o        Monotheistic: the belief in one God or basic principle of existence.

o        Pantheism: the belief in the indwelling of God in all things.

b. Lesser gods and goddesses are not abolished, but are subordinated to the Absolute though they are regarded as supermen.

ie. compared to Angles of Christian Theology.

c. The whole movement can be regarded as a reaction against the elaborate ecclesiastical activities of the Brahmans.

2. The Doctrines of the Upanishads:

a. Brahman: is the ultimate reality, lying beyond the changing world of sense, that which constitutes the inmost being of man.

o        it is the unchanging something which endures and forms the substratum of the outward form which changes and passes.

b. Atman: is the individual self, the basic self behind the mind -- it is one's deepest identity "the soul or self".

1. It was concluded that the basic reality within and without, of self and the world, is the same.

o        Atman is Brahman.

2. As the air in a jar, though enclosed, is one with the air outside, or as salt dissolved in water disappears but is tasted in every part.

o        The Principle of Non Duality (advaita): the universal self is diffused throughout the universe and yet is present in the individual.

c. Maya: is reality taken as so marvelous that it proves incomprehensible for human beings.

1. The world is maya (illusion) and it is only as external objects are related to the self that they exist.

2. The Imperishable: it is independent, it does not perish, pass away, or suffer change.

d. Life is evil and obscures our real unity with Brahman-Atman -- we must seek deliverance from its traps and not follow outward pleasures or look for anything enduring among things unstable.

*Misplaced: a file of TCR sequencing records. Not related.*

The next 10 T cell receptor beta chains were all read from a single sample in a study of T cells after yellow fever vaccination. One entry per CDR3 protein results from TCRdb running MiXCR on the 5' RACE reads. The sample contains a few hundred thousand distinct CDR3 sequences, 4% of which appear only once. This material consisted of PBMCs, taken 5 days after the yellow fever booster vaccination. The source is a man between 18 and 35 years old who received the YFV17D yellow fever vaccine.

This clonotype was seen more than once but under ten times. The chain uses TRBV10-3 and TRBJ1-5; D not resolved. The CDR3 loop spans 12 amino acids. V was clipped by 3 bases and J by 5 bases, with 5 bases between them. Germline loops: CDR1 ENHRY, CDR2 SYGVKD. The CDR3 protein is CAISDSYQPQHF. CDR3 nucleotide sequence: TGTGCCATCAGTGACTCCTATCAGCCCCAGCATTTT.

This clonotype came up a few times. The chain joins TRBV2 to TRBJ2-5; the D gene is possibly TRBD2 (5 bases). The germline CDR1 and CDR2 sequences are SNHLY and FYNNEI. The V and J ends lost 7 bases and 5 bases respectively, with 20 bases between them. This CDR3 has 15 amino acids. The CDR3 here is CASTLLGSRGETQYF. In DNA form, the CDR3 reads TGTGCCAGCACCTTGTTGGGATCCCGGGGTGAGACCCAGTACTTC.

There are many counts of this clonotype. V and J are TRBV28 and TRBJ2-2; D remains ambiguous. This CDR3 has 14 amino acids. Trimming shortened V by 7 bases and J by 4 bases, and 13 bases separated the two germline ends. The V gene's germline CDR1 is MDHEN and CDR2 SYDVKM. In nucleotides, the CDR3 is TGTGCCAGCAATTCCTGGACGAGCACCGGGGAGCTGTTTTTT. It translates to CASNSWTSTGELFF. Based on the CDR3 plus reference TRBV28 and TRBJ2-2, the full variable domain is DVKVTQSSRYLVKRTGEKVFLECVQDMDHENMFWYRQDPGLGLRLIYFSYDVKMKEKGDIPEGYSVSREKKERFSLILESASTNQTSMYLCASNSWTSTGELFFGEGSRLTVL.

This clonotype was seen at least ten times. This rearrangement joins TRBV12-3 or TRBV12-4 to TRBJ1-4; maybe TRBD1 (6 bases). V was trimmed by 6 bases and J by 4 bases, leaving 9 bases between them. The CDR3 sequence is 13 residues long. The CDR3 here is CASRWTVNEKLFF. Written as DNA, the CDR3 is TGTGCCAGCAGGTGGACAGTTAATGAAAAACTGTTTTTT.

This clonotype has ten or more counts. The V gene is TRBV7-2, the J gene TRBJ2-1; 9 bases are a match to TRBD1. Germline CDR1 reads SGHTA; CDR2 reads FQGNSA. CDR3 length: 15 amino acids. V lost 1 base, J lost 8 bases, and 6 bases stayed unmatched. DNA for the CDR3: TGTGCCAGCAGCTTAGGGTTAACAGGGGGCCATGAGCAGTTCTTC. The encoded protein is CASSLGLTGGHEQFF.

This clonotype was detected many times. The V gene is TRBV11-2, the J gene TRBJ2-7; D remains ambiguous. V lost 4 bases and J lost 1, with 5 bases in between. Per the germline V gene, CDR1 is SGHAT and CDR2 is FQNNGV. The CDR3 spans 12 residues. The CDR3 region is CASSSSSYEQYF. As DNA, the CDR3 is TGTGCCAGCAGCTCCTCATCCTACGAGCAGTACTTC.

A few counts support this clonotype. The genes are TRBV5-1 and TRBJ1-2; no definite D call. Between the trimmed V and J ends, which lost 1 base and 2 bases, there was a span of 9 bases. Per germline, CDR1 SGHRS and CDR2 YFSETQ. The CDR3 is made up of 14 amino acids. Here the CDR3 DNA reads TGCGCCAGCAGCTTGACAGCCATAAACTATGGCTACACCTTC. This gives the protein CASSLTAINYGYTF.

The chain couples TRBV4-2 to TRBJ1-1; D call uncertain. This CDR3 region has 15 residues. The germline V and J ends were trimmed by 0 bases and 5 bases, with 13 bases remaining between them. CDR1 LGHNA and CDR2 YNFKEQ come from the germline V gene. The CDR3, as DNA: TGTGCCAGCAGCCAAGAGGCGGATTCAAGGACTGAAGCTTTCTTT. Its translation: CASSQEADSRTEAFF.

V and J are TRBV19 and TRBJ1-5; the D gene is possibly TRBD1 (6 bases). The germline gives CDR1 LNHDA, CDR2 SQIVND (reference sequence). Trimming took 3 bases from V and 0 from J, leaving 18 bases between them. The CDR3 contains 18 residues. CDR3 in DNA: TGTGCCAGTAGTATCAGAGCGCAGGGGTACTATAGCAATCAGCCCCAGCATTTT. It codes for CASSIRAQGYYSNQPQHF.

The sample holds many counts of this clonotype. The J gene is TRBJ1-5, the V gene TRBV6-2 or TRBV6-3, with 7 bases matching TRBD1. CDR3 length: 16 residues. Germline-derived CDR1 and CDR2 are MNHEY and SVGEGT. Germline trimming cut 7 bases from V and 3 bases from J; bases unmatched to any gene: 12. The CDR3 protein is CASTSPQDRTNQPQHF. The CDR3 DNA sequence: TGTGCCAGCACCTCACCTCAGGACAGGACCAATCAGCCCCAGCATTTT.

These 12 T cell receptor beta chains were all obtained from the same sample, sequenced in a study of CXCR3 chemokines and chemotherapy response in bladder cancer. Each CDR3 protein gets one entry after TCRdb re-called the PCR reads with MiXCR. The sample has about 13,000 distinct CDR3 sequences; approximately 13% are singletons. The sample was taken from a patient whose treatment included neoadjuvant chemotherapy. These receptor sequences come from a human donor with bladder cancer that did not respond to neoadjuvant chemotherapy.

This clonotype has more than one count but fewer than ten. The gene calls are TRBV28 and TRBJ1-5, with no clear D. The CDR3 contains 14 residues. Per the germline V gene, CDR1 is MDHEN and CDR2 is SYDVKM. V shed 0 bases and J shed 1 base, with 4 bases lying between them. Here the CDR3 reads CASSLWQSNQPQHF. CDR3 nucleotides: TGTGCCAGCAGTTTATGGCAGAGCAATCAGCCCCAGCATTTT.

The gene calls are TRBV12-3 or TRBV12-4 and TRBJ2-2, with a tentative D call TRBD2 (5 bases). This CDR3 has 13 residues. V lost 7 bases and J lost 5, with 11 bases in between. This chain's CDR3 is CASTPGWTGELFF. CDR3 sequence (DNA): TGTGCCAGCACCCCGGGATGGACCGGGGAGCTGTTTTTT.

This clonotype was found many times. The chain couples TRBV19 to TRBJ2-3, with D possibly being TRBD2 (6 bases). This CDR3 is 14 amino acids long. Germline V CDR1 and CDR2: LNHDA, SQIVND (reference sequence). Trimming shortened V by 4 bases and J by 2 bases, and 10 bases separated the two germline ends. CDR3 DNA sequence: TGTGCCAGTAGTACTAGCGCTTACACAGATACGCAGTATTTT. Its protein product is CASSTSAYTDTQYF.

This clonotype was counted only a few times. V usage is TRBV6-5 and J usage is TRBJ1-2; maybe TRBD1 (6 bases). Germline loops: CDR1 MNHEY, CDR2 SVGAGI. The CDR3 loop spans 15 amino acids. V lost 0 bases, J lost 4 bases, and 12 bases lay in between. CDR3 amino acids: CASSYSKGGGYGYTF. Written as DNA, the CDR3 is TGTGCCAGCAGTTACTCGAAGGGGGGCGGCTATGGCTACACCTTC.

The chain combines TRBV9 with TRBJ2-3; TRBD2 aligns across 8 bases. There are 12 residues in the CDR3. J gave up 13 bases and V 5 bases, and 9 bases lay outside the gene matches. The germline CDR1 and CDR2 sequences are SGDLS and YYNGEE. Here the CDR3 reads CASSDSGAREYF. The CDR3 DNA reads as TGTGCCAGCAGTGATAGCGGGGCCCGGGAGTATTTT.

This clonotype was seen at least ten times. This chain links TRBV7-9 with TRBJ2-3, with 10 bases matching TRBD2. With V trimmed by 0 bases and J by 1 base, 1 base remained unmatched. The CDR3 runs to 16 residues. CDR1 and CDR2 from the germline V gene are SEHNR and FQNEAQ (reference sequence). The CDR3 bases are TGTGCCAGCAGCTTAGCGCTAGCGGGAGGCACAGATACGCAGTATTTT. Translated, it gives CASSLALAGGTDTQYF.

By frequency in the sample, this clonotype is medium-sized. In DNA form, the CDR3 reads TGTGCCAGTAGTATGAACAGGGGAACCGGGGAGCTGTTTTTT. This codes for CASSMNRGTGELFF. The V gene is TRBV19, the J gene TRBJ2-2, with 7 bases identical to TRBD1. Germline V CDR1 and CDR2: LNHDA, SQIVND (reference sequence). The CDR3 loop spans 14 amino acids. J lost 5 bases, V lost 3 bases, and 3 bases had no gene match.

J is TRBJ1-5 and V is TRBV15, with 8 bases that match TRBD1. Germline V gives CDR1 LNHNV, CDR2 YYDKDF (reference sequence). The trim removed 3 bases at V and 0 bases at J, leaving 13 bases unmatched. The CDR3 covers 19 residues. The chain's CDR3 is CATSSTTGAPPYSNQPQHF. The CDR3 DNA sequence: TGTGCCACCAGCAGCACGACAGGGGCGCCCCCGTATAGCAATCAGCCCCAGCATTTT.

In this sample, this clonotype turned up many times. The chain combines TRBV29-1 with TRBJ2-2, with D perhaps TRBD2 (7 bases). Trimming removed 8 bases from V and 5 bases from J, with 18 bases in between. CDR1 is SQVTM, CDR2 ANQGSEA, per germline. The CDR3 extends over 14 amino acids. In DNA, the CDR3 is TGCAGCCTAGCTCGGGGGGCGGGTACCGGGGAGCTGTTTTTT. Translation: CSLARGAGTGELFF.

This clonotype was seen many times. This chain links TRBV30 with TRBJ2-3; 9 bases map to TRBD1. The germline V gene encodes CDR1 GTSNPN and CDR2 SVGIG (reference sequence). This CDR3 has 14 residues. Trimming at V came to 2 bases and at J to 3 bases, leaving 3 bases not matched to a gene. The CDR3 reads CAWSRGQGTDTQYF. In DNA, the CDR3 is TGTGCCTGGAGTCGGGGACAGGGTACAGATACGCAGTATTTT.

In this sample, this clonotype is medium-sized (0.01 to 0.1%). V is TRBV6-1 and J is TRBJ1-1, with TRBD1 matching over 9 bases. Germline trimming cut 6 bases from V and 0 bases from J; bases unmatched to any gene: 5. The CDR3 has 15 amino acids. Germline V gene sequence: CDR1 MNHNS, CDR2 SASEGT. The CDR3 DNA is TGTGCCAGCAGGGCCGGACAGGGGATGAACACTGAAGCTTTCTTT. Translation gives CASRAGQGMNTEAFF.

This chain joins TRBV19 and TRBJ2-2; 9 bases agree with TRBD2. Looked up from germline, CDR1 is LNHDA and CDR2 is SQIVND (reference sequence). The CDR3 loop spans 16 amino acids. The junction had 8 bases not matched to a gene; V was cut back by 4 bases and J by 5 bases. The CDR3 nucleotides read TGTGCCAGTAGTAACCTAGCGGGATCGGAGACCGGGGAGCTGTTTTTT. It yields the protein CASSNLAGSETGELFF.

e. Samasara (the doctrine of rebirths)

1. The world is not ultimate existence or fully real.

2. One must penetrate Brahman, the truly real, to escape the cycle of rebirths.

3. One must travel the scale of animal life (up and down depending on one's advancement or regression) -- toward Brahman.

f. Karma: is the law that governs advancement or regression in the cycle of deaths and rebirths.

1. All acts have unavoidable consequences.

2. Karma explains one's status: a person's present life is shaped by that person's past lives.

3. Rebirth is undesirable and this is another reason why material existence is evil.

4. The supreme quest of Indian philosophy has been freedom from the bondage of the Karma of past deeds.

o        Moksha

g. The goal of existence for the individual:

1. Release (freedom) from the endless cycle.

2. This may be obtained by the knowledge of the truth of the unity of the soul and Brahman -- also through ascetic discipline and moral effort.